Photo: Iron Fist (Netflix)

The weirdest thing about “Bar The Big Boss” is that it hinges on Bakuto and Davos, two people it feels like we barely know. Both characters are pretty engaging, especially the latter, but their importance here just raises questions about why the series waited so long to introduce them. Davos didn’t appear until three episodes ago and has only been an active character for the past two. And though we technically got a short scene with Bakuto back in episode seven, he’s really only been a presence for the past three episodes. So what was the point of the first half of this season? Why did we watch Colleen discover her dark side in an illegal fight ring, which somehow had no bearing on the evil ninja cult she naively didn’t know she was in? Why did we spend so much time learning about the mechanics of Gao’s drug distribution? Why was there an entire episode about Danny’s stay in a psych ward?

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These Defenders series have all had pretty severe issues with pacing, and it’s disappointing that Iron Fist hasn’t learned from the mistakes of its predecessors. After Daredevil and Jessica Jones simply stretched their first seasons over too many episodes, Luke Cage and Daredevil season two tried to take a more segmented approach to their binge-able seasons, to varying degrees of success. But Iron Fist hasn’t purposefully segmented its season-long narrative so much as just let things happen at various points for no discernible reason. The relationships that are so crucial to this episode’s climax (Bakuto/Colleen and Danny/Davos) have just barely gotten enough screen time for us to care about them.

But those are all season-long concerns. On a purely episodic level, “Bar The Big Boss” is an enjoyable, if imperfect, episode with the show’s best fights to date. It centers on two parallel and intersecting stories: The first is a tense hostage situation in which the shit finally hits the fan for the poor Meachums when Bakuto comes calling. The second is an all-out martial arts brawl in which Danny, Colleen, and Davos take on The Hand and, eventually, each other. The Danny/Colleen/Davos stuff is exactly what I’ve been wanting from this show all along. It’s high-octane martial arts action with plenty of interpersonal drama to give emotional stakes to the fights. It looks great and it resonates, which seems like the bare minimum a martial arts superhero show should aim for. It took Iron Fist far too long to get to this point, but at least the payoff is pretty solid.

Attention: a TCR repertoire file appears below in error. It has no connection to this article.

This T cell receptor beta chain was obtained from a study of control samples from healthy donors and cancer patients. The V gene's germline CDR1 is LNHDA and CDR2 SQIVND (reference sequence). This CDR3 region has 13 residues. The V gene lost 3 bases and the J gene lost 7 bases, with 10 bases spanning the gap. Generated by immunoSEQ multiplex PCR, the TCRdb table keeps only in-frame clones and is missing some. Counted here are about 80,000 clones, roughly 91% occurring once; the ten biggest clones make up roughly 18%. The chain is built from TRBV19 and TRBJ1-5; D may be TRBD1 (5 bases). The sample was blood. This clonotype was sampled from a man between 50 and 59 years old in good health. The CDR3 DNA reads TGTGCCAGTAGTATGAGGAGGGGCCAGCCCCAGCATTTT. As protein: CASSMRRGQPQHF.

The Meachum stuff is less successful, largely because their story has felt so meandering this season (was Ward’s trip to the psych ward just an excuse to give Tom Pelphrey some vacation time?). The introduction of Davos at least pays off Danny’s many mentions of him throughout the season and the two have a built-in friendship. Bakuto, meanwhile, has no meaningful relationship with the Meachums so his confrontation with them falls flat. It’s also really grueling to watch, particularly once Joy gets shot. All of these Defenders shows have a weird habit of devolving into torture porn at some point, and Iron Fist comes fairly close to doing that here.

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“It is a far, far better thing… to kill Ward than to kill me.”

The Meachum portion of the episode also speaks to how muddled Iron Fist’s season-long storytelling has been. Because so many of the show’s storylines have been kept separate from one another, it’s genuinely hard to remember who knows what. That Danny had zero inclination of Harold’s deviousness up until the very end of this episode struck me as really strange. Does Danny know that Harold died and came back a second time too? And how much does Joy actually know about The Hand and her father’s involvement with them, other than the fact that they were stealing from Rand Enterprises? I could probably go back through my notes and figure out the answers to those specific questions, but my larger point is that they reflect the scattershot nature of the season’s narrative.